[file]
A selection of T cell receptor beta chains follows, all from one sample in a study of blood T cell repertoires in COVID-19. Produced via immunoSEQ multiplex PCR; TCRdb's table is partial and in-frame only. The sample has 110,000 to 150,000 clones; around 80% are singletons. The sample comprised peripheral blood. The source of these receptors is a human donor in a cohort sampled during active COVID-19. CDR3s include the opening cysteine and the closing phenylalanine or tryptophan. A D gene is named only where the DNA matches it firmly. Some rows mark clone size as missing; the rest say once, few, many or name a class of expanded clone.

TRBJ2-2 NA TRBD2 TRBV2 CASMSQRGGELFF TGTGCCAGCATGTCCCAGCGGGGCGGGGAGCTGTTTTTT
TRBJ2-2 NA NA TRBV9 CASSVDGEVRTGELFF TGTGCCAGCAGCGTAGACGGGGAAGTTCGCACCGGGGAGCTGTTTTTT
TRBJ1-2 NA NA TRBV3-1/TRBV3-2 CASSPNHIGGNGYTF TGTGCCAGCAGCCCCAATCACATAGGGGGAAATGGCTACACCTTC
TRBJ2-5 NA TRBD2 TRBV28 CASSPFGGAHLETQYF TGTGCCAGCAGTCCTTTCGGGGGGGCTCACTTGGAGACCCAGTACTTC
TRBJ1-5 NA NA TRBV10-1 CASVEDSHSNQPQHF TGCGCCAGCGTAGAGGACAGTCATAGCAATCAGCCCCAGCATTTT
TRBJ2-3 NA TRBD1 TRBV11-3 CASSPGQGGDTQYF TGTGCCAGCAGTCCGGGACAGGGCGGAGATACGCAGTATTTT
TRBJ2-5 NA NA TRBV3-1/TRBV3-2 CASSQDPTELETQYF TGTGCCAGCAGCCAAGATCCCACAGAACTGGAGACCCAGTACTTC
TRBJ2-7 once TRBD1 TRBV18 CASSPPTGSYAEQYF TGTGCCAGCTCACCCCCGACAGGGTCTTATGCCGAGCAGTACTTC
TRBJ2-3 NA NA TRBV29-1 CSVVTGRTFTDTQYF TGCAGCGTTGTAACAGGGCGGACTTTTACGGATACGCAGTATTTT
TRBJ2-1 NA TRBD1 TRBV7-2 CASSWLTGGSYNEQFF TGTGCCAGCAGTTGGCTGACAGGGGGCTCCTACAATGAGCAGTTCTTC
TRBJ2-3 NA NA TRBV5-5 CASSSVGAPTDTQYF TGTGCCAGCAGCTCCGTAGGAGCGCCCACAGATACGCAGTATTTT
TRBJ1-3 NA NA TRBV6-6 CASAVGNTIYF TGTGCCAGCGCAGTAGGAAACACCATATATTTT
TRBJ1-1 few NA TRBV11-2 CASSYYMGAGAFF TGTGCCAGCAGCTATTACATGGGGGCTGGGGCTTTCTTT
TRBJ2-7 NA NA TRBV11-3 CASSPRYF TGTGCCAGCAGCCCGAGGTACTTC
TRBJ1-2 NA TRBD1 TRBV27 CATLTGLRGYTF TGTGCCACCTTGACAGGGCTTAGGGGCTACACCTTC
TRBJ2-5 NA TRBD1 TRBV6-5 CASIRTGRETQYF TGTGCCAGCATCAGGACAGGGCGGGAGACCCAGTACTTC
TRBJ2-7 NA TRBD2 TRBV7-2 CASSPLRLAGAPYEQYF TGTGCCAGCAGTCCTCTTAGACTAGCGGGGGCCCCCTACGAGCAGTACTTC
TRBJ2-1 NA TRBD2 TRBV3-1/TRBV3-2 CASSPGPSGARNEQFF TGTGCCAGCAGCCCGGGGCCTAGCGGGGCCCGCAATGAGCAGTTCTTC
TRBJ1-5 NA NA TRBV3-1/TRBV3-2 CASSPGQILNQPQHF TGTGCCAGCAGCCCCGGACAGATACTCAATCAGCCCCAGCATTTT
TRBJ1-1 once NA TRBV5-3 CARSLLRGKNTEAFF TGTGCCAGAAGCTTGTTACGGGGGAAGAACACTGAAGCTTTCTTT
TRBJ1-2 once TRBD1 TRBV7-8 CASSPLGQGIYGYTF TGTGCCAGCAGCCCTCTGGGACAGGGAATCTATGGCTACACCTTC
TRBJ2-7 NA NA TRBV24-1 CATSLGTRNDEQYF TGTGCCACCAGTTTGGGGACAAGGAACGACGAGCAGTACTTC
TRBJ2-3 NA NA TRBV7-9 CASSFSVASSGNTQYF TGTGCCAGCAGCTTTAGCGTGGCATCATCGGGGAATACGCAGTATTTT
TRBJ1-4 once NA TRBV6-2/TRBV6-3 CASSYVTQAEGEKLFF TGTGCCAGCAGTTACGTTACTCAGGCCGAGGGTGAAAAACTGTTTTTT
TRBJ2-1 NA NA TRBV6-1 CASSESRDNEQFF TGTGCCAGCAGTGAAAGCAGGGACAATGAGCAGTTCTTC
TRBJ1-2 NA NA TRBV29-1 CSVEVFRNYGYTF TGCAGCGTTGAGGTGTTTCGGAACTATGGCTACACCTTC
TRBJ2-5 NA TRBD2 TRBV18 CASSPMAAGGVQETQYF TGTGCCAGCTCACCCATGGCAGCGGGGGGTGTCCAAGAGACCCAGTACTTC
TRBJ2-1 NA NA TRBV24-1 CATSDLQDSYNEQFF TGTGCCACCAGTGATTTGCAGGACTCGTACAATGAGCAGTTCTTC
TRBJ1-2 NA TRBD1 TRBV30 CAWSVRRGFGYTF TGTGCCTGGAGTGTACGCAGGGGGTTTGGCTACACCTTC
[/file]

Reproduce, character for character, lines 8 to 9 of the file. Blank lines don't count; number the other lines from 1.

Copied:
TRBJ2-5 NA NA TRBV3-1/TRBV3-2 CASSQDPTELETQYF TGTGCCAGCAGCCAAGATCCCACAGAACTGGAGACCCAGTACTTC
TRBJ2-7 once TRBD1 TRBV18 CASSPPTGSYAEQYF TGTGCCAGCTCACCCCCGACAGGGTCTTATGCCGAGCAGTACTTC